In signs that the luxury downturn in China has well and truly hit Hong Kong, LVMH and Kering have announced actual and probable closures in the city.
For LVMH, the combination of high rents and lower customer numbers have lead to the imminent closure of their Russell St TAG Heuer boutique.
In the case of Kering SA, whose half year results for 2015 showed a downward trend in the Asia-Pacific region (although China, South Korea and Australia are up), Hong Kong’s high rents and a need to be realistic about the Hong Kong and Macau markets have resulted in serious consideration of boutique closures for their brands. With fifty-eight retail shops in Hong Kong, there has been an arguably rapid expansion in the last half a dozen or so years by these brands in Hong Kong to take advantage of the mainland market; perhaps this is a ‘correction’ of sorts.
In May 2015 the Federation of the Swiss Watch Industry (FH) reported a total value of 1.7 billion CHF in exports. In the most recent FH report covering June which was published on 21 July 2015, watch exports totalled 1.9 billion CHF in total, an increase of 3.3% on June 2014. For the first six months of 2015 there was a +0.4% increase on the same period in 2014. The total number of timepieces rose; there was a growth of 8.1% for watches under 3,000 CHF and an increase of 4.5% for watches costing over 3,000 CHF.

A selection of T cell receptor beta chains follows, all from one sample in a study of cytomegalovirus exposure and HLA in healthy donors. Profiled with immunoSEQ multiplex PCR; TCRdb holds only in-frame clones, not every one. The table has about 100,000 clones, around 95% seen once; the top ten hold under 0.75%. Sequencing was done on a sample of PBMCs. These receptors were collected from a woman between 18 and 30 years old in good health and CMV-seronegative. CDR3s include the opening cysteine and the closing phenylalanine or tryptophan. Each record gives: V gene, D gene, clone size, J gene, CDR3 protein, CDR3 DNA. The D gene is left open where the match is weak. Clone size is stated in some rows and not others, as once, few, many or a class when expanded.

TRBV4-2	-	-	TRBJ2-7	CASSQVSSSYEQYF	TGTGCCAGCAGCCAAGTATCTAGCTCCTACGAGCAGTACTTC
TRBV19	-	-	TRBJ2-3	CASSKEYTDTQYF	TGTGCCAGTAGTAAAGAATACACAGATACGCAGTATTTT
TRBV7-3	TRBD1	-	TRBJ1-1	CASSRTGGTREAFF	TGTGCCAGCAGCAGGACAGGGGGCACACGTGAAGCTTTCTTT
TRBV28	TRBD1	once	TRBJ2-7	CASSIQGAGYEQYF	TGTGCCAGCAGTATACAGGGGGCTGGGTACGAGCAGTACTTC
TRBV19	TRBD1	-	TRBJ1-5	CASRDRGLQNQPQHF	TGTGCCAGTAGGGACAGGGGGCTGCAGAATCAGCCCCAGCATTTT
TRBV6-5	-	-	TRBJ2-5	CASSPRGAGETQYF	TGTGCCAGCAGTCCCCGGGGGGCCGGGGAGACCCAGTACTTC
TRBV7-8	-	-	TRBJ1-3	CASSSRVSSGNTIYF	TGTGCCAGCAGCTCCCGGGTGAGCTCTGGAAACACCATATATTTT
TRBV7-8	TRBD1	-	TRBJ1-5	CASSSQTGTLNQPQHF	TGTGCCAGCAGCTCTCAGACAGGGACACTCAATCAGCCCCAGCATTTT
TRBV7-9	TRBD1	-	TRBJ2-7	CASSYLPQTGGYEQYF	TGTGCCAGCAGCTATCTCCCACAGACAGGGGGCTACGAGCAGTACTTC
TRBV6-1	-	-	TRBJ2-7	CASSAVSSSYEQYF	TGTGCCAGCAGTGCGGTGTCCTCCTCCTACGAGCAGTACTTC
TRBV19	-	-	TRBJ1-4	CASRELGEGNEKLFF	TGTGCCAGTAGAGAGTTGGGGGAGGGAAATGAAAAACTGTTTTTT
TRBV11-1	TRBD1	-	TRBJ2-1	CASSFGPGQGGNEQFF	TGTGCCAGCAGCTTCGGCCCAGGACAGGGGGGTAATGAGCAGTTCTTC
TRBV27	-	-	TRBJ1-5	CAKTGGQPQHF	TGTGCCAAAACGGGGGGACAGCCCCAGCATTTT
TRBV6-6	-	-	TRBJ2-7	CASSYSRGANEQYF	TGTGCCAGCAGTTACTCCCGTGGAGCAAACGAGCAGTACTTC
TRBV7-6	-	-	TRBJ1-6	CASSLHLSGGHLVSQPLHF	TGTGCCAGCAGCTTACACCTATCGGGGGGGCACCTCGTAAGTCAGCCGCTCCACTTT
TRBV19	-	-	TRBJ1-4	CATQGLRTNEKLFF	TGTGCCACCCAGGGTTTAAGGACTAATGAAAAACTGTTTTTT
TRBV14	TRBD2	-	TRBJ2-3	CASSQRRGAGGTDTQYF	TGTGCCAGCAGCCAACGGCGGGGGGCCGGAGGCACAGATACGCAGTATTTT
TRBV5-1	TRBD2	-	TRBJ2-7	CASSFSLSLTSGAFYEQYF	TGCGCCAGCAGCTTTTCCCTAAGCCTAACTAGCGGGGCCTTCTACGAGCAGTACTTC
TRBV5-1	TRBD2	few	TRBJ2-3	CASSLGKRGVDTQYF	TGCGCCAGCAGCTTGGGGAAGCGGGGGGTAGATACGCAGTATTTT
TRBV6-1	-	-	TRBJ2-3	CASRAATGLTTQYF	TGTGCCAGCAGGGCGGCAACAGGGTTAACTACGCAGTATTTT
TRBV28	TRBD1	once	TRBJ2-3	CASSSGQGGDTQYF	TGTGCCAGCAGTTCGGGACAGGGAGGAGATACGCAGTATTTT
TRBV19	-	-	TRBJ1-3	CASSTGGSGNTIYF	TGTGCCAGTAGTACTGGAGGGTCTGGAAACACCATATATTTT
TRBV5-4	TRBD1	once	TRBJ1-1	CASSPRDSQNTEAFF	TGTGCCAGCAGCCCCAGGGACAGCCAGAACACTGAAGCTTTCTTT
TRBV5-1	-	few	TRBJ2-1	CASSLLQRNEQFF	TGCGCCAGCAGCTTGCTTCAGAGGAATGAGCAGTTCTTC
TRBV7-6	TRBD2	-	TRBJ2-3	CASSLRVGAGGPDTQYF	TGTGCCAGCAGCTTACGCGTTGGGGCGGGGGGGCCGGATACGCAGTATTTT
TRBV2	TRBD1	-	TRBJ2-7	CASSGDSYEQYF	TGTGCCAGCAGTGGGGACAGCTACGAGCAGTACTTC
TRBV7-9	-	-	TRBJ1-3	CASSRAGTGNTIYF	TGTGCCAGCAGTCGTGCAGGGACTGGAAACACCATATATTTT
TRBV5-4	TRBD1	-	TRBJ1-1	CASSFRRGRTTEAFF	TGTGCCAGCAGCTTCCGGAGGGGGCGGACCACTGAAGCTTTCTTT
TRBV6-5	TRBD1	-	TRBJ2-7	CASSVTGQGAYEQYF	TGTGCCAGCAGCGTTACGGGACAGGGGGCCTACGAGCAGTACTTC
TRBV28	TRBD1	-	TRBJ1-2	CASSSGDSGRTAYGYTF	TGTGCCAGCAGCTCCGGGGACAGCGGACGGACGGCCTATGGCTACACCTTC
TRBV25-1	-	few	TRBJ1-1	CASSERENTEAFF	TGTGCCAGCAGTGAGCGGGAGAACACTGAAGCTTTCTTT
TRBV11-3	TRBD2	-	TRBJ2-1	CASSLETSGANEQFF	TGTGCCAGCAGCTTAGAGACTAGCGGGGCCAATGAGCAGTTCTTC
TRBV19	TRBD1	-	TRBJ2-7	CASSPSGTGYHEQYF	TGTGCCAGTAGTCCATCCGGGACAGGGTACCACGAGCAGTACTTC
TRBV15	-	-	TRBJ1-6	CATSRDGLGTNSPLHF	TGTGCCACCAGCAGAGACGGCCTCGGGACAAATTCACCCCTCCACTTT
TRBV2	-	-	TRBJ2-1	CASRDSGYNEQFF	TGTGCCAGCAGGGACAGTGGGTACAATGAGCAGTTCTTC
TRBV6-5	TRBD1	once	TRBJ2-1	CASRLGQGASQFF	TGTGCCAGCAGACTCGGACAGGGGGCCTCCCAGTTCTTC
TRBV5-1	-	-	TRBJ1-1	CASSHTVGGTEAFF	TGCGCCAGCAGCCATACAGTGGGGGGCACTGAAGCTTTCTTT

Most main export markets recorded positive results but Hong Kong, which is our point of interest here, fell for the fifth consecutive month (-21.2%). China’s June downturn was -9.2%, which has meant a drop down to eighth place.
For the Hong Kong market, the FH reports that the value in millions of CHF for the January to June period were 1,615.9 for 2015, 2,008.3 for 2014 and 1,923.8 for 2013. The % change between 2014 and 2015 was -19.5%.
If we look at non-watch related brands, Hong Kong-listed Chow Tai Fook Jewellery Group plans to close two stores in Hong Kong as a result of poor sales and a huge 20%-30% fall in the number of customers. In the first quarter of 2015, Prada had 33 stores in China (versus 49 in 2014), Armani dropped from 49 to 44, and Chanel went from 22 to 11.
However, it is not all gloomy news from everyone. Jean-Claude Biver, head of LVMH’s watchmaking division, told Bloomberg that he expects growth for Hublot and Zenith in Hong Kong in the next two years.